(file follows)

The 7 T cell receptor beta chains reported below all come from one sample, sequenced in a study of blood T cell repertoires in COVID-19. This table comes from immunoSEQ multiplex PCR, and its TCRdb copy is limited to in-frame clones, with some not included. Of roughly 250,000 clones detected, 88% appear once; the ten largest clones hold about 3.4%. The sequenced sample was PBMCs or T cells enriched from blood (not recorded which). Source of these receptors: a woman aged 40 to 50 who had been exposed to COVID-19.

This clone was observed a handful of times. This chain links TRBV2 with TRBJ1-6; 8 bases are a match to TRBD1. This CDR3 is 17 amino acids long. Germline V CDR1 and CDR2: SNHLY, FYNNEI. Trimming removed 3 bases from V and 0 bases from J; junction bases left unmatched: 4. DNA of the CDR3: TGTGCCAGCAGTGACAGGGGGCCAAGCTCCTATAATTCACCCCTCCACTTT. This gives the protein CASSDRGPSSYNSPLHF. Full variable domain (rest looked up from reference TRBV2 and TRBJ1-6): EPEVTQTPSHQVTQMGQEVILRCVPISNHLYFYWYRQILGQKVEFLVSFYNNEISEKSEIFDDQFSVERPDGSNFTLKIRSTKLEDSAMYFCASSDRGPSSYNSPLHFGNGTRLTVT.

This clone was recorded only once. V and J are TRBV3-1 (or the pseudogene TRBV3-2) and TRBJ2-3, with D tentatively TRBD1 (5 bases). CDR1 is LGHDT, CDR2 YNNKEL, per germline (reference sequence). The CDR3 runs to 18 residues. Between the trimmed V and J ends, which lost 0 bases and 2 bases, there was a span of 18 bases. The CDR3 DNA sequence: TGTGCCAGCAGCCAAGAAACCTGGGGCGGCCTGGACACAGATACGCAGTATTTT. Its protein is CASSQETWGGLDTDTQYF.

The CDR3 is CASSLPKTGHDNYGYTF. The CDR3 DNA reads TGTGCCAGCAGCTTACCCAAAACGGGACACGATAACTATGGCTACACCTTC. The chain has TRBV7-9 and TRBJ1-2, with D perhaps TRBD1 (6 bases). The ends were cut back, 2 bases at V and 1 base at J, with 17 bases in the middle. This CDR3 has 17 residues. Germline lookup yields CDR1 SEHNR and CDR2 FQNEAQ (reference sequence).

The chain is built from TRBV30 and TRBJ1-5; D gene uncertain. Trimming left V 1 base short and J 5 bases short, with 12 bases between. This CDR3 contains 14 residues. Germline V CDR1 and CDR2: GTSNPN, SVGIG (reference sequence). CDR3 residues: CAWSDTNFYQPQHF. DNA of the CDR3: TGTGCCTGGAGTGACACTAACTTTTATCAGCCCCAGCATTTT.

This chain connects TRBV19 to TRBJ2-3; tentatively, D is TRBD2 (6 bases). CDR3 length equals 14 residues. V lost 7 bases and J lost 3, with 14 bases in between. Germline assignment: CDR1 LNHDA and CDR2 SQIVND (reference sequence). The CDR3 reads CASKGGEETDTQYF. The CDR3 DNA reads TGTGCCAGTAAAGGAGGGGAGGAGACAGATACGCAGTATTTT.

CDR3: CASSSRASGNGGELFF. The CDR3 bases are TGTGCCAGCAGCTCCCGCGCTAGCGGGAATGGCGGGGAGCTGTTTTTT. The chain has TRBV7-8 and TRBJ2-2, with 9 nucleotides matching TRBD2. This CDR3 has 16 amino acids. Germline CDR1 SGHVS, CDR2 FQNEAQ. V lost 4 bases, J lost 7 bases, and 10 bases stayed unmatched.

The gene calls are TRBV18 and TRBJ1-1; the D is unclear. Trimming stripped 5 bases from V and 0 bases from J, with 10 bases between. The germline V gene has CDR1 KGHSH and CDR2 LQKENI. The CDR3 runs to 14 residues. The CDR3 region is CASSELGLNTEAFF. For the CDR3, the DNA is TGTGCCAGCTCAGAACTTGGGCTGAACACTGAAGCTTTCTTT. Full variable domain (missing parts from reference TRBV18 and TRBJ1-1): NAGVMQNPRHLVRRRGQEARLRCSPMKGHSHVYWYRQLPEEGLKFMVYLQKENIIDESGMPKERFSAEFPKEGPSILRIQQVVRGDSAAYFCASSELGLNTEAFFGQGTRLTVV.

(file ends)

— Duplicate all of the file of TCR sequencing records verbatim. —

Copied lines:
The 7 T cell receptor beta chains reported below all come from one sample, sequenced in a study of blood T cell repertoires in COVID-19. This table comes from immunoSEQ multiplex PCR, and its TCRdb copy is limited to in-frame clones, with some not included. Of roughly 250,000 clones detected, 88% appear once; the ten largest clones hold about 3.4%. The sequenced sample was PBMCs or T cells enriched from blood (not recorded which). Source of these receptors: a woman aged 40 to 50 who had been exposed to COVID-19.

This clone was observed a handful of times. This chain links TRBV2 with TRBJ1-6; 8 bases are a match to TRBD1. This CDR3 is 17 amino acids long. Germline V CDR1 and CDR2: SNHLY, FYNNEI. Trimming removed 3 bases from V and 0 bases from J; junction bases left unmatched: 4. DNA of the CDR3: TGTGCCAGCAGTGACAGGGGGCCAAGCTCCTATAATTCACCCCTCCACTTT. This gives the protein CASSDRGPSSYNSPLHF. Full variable domain (rest looked up from reference TRBV2 and TRBJ1-6): EPEVTQTPSHQVTQMGQEVILRCVPISNHLYFYWYRQILGQKVEFLVSFYNNEISEKSEIFDDQFSVERPDGSNFTLKIRSTKLEDSAMYFCASSDRGPSSYNSPLHFGNGTRLTVT.

This clone was recorded only once. V and J are TRBV3-1 (or the pseudogene TRBV3-2) and TRBJ2-3, with D tentatively TRBD1 (5 bases). CDR1 is LGHDT, CDR2 YNNKEL, per germline (reference sequence). The CDR3 runs to 18 residues. Between the trimmed V and J ends, which lost 0 bases and 2 bases, there was a span of 18 bases. The CDR3 DNA sequence: TGTGCCAGCAGCCAAGAAACCTGGGGCGGCCTGGACACAGATACGCAGTATTTT. Its protein is CASSQETWGGLDTDTQYF.

The CDR3 is CASSLPKTGHDNYGYTF. The CDR3 DNA reads TGTGCCAGCAGCTTACCCAAAACGGGACACGATAACTATGGCTACACCTTC. The chain has TRBV7-9 and TRBJ1-2, with D perhaps TRBD1 (6 bases). The ends were cut back, 2 bases at V and 1 base at J, with 17 bases in the middle. This CDR3 has 17 residues. Germline lookup yields CDR1 SEHNR and CDR2 FQNEAQ (reference sequence).

The chain is built from TRBV30 and TRBJ1-5; D gene uncertain. Trimming left V 1 base short and J 5 bases short, with 12 bases between. This CDR3 contains 14 residues. Germline V CDR1 and CDR2: GTSNPN, SVGIG (reference sequence). CDR3 residues: CAWSDTNFYQPQHF. DNA of the CDR3: TGTGCCTGGAGTGACACTAACTTTTATCAGCCCCAGCATTTT.

This chain connects TRBV19 to TRBJ2-3; tentatively, D is TRBD2 (6 bases). CDR3 length equals 14 residues. V lost 7 bases and J lost 3, with 14 bases in between. Germline assignment: CDR1 LNHDA and CDR2 SQIVND (reference sequence). The CDR3 reads CASKGGEETDTQYF. The CDR3 DNA reads TGTGCCAGTAAAGGAGGGGAGGAGACAGATACGCAGTATTTT.

CDR3: CASSSRASGNGGELFF. The CDR3 bases are TGTGCCAGCAGCTCCCGCGCTAGCGGGAATGGCGGGGAGCTGTTTTTT. The chain has TRBV7-8 and TRBJ2-2, with 9 nucleotides matching TRBD2. This CDR3 has 16 amino acids. Germline CDR1 SGHVS, CDR2 FQNEAQ. V lost 4 bases, J lost 7 bases, and 10 bases stayed unmatched.

The gene calls are TRBV18 and TRBJ1-1; the D is unclear. Trimming stripped 5 bases from V and 0 bases from J, with 10 bases between. The germline V gene has CDR1 KGHSH and CDR2 LQKENI. The CDR3 runs to 14 residues. The CDR3 region is CASSELGLNTEAFF. For the CDR3, the DNA is TGTGCCAGCTCAGAACTTGGGCTGAACACTGAAGCTTTCTTT. Full variable domain (missing parts from reference TRBV18 and TRBJ1-1): NAGVMQNPRHLVRRRGQEARLRCSPMKGHSHVYWYRQLPEEGLKFMVYLQKENIIDESGMPKERFSAEFPKEGPSILRIQQVVRGDSAAYFCASSELGLNTEAFFGQGTRLTVV.